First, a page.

"It (the government formation process) is not moving as expeditiously as we would like it to, there is no doubt about that.
Time is of the essence right now because there is a serious threat to the security situation there that is posed by The Islamic State of Iraq and the Levant," the White House Press Secretary Josh Earnest said yesterday.
So US President Barack Obama and other world leaders have been pressing Iraq's political leadership not just to come together at a time and place of their choosing, but come together quickly, because it is important for the future of Iraq for them to form that government in line with the process that is laid out by their constitution, he said.
"And once that government is formed, it is important for that government to pursue the kind of inclusive governing agenda that makes it clear to every citizen in Iraq that they have a stake in that countrys future," he added.
"That is also what is going to be required for the security forces in Iraq to be strengthened, that the security forces need to reflect the diversity of the country, and when you have a unified political leadership, you have unified security forces," Earnest said.
"We are confident that Iraq can meet the threat that is posed by ISIL, but we are confident that they won't be able to meet that threat if they don't act quickly to form that government and for that government to pursue an inclusive agenda," he said.
Responding to questions about sending troops, Earnest said any decision that US President makes about military actions in Iraq will be focused on its core national security interests.
"That's what is driving that decision, and that is what will continue to drive the decision moving forward," he said.
"So what you have seen is in recent days, the announcement of deployment of some additional troops to Iraq with the sole purpose of ensuring the safety and security of American personnel who are already in Iraq.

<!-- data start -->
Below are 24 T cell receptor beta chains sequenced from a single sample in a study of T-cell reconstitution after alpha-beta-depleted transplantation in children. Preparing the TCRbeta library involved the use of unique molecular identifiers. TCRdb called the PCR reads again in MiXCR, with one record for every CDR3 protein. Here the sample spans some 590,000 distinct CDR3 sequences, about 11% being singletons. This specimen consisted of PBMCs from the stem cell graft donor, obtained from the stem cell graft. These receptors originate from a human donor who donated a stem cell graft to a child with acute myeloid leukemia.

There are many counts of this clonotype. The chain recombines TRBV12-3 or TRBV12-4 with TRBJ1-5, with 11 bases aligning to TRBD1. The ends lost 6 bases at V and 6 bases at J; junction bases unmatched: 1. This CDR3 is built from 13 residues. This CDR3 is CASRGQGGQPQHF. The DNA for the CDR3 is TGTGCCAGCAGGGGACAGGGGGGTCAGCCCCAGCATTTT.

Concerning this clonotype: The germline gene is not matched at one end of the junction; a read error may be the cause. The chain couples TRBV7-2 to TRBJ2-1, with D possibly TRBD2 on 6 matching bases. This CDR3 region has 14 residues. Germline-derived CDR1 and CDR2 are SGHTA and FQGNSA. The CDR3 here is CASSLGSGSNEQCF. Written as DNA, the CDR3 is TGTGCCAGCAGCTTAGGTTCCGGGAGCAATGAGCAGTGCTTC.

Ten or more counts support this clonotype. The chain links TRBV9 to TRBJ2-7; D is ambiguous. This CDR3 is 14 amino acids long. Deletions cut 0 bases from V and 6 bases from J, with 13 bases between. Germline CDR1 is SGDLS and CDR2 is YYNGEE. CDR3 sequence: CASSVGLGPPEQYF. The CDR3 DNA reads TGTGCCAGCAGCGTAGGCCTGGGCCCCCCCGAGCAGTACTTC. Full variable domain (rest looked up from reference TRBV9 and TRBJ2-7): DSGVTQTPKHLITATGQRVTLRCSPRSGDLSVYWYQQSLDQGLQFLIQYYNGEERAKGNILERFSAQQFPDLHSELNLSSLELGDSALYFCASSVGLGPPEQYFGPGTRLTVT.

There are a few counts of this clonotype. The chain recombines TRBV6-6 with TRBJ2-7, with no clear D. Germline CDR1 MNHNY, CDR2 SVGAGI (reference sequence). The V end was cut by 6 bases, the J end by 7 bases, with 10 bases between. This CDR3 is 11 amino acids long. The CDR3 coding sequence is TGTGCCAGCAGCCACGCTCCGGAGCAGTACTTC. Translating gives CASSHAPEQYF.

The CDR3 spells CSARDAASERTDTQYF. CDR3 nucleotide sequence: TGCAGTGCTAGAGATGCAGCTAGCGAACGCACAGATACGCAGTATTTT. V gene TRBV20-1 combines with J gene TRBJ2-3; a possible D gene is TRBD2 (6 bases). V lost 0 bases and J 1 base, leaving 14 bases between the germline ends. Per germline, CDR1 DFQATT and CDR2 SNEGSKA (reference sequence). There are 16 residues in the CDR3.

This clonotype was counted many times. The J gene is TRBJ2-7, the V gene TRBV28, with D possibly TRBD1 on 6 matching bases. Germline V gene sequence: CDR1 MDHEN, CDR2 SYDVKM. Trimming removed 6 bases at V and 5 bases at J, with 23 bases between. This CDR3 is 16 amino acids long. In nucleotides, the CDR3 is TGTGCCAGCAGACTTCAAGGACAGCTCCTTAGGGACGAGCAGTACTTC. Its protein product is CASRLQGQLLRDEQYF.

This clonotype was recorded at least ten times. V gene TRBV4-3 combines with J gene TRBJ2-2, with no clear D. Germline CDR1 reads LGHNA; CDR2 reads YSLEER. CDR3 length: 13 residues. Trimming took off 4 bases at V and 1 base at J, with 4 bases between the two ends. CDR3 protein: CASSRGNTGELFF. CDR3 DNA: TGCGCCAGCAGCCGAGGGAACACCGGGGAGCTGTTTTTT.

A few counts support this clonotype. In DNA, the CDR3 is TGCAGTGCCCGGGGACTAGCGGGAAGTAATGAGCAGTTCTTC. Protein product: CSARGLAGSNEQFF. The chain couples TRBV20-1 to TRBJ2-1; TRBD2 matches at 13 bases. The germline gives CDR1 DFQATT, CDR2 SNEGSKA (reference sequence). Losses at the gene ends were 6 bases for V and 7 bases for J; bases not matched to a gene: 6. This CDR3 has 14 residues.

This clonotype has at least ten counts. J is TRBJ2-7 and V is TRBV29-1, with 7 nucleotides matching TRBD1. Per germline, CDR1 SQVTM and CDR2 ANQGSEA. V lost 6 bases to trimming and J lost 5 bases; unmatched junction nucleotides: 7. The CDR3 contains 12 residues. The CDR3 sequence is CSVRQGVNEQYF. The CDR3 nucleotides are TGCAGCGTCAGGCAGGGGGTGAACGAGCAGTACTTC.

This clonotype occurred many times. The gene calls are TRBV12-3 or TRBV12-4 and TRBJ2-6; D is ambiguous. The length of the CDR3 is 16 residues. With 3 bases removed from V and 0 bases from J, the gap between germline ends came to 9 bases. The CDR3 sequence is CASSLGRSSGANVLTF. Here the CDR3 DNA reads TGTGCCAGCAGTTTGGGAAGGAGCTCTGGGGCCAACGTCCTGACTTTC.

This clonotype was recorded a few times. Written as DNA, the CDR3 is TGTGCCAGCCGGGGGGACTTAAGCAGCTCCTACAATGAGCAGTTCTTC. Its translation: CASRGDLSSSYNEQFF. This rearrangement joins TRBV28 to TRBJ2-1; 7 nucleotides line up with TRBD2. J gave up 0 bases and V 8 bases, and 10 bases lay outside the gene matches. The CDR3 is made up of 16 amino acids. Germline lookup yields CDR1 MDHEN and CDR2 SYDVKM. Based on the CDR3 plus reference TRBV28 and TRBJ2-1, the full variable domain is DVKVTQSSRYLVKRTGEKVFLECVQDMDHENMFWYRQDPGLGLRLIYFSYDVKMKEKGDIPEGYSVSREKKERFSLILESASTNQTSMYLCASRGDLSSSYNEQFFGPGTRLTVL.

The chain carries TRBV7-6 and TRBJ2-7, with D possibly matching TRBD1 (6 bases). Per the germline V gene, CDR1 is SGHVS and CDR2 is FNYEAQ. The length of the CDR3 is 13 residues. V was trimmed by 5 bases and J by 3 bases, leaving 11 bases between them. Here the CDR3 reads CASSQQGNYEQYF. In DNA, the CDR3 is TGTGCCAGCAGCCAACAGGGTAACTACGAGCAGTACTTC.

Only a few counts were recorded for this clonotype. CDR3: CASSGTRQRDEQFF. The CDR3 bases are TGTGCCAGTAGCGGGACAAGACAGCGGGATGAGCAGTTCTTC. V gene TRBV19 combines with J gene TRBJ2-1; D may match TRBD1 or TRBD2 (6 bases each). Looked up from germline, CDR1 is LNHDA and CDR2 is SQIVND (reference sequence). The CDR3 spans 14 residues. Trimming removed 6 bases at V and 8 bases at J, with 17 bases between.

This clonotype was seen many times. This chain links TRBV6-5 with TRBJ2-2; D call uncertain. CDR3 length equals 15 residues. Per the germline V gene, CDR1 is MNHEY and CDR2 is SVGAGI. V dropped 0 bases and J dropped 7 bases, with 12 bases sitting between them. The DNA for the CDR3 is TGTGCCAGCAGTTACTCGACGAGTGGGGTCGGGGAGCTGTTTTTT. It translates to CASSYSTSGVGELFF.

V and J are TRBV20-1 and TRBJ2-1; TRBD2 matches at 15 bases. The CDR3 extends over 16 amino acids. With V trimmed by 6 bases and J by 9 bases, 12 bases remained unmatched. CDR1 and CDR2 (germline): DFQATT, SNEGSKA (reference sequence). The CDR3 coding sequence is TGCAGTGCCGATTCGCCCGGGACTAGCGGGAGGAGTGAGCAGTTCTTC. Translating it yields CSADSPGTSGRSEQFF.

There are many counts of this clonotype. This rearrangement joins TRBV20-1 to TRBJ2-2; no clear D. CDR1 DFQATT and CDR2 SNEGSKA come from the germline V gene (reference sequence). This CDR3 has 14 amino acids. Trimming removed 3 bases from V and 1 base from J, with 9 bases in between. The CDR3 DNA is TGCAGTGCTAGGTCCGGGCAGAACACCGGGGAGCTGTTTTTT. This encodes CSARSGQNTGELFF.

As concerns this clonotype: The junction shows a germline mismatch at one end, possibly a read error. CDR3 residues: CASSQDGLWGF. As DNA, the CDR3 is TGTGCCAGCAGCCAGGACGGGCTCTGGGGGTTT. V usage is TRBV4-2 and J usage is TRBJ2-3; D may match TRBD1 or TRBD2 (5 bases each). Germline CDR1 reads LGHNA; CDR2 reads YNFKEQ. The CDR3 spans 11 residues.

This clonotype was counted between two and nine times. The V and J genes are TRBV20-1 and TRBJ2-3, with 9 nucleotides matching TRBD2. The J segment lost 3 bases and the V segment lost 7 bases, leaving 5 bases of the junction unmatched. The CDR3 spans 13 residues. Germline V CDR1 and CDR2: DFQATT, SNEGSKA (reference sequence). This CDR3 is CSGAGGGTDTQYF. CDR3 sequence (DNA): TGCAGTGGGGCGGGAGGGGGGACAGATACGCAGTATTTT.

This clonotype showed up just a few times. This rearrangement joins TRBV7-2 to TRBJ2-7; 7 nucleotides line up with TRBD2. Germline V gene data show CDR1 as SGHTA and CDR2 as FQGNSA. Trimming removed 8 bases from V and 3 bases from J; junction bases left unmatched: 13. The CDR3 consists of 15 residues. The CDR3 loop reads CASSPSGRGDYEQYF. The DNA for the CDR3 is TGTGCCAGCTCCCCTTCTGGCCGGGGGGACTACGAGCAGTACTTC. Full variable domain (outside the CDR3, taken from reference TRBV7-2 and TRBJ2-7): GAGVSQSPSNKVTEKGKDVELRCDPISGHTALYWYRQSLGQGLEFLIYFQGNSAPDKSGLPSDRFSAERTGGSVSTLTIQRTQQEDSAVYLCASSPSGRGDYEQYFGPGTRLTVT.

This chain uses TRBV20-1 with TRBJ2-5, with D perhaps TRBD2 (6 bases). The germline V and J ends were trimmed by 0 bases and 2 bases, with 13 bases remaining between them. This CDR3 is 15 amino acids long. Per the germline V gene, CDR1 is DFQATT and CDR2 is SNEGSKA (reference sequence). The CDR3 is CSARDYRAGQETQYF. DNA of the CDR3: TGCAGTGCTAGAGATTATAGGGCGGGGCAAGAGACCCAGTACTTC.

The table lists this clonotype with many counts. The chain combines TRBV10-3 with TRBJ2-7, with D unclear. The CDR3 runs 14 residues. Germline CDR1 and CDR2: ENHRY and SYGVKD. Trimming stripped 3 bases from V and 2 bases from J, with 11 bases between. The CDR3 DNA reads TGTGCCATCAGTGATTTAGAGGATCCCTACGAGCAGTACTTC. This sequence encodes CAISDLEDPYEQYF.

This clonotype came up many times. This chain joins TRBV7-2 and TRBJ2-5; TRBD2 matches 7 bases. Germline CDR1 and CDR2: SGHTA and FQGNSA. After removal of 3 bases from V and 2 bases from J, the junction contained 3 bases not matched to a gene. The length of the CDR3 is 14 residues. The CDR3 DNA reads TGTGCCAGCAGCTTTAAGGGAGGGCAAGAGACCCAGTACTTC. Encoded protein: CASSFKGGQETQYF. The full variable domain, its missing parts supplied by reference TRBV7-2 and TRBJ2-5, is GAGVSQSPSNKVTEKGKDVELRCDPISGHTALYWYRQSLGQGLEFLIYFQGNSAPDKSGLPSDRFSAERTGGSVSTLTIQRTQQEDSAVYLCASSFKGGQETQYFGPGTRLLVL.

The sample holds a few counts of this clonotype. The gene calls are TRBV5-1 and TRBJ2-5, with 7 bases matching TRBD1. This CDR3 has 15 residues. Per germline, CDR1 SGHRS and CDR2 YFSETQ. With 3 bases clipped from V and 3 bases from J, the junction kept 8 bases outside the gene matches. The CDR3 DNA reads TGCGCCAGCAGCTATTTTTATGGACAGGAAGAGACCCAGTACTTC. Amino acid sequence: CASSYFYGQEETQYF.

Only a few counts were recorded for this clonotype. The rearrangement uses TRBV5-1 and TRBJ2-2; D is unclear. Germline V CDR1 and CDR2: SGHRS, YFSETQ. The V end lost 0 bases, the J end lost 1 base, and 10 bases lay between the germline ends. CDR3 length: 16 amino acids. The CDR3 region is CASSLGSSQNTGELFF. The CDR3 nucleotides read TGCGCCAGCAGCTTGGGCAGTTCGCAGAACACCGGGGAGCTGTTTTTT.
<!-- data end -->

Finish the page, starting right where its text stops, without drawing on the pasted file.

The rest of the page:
That is the President's top goal, and that is what he has assessed thus far in terms of deploying military assets in support of our broader national security interests," he said.
Earnest said it is critically important for the government of Iraq to unite in the face of this threat and that any sort of military action will need to be partnered with a commitment from Iraq's political leaders to do exactly that.
"Because ultimately, there is not a military solution to this problem, there is a diplomatic and political solution that will ultimately address so many of the significant challenges that are facing Iraq right now," he said.
Meanwhile, White House has supported for a unified Iraq, hoping that leaders of Kurdistan would realise this with the Kurds in northern Iraq deciding to change their status from semi-autonomous region to autonomous.
"We have seen those reports that you are referring to of the increased interest among the Kurds for some autonomy or at least a referendum that would allow them to vote for their autonomy", the White House Press Secretary, Josh Earnest said.
"The fact is that we continue to believe that Iraq is stronger if it is united", he said.
"That is why the United States continues to support an Iraq that is democratic, pluralistic, unified and we are going to continue to ask all parties in Iraq to continue working together toward that objective," he added.
Earnest said the best way for Iraq to confront the threat that is posed by ISIL is to unify the country in the face of that existential threat.
"We think that is in the best interest of all the citizens of Iraq. But what is incumbent upon Iraq's political leaders is for them to come together, to put aside sectarian divisions, and focus on the best interests of the country," he said.
"We are hopeful that Kurdish leaders will play a similarly constructive role in making that happen in the same way that we are appealing to the national interest of Sunni and Shia leaders to do the same thing," the White House Press Secretary said.
It is the position of the Obama Administration that it is in the best interests of all of the citizens of Iraq for that country to come together to confront that threat.
"That includes Kurds, Sunni and Shia. I am not surprised to hear that there may be some speculation or some analysis from different quarters who might suggest that one group might be better off standing on its own," he said.
"But it's the policy of this administration and this country that again Iraq will better weather the threat that is posed by ISIL if that country unifies around the goal of defending that country against the threat that's posed by ISIL," he said.
In an interview to PBS "NewsHour", Falah Mustafa Bakir, Foreign Relations Chief for the Kurdish Regional Government, said that Iraq as a state didn't exist.
"Iraq is an artificial state and what is built here on wrong foundations will not be able to survive. We as Kurds have suffered a lot. And we paid the price of keeping the balance between Shias and Sunnis in Iraq".
"Time has come in order to correct that historical mistake. And we are not ready to pay more prices for the instability of that area," he said.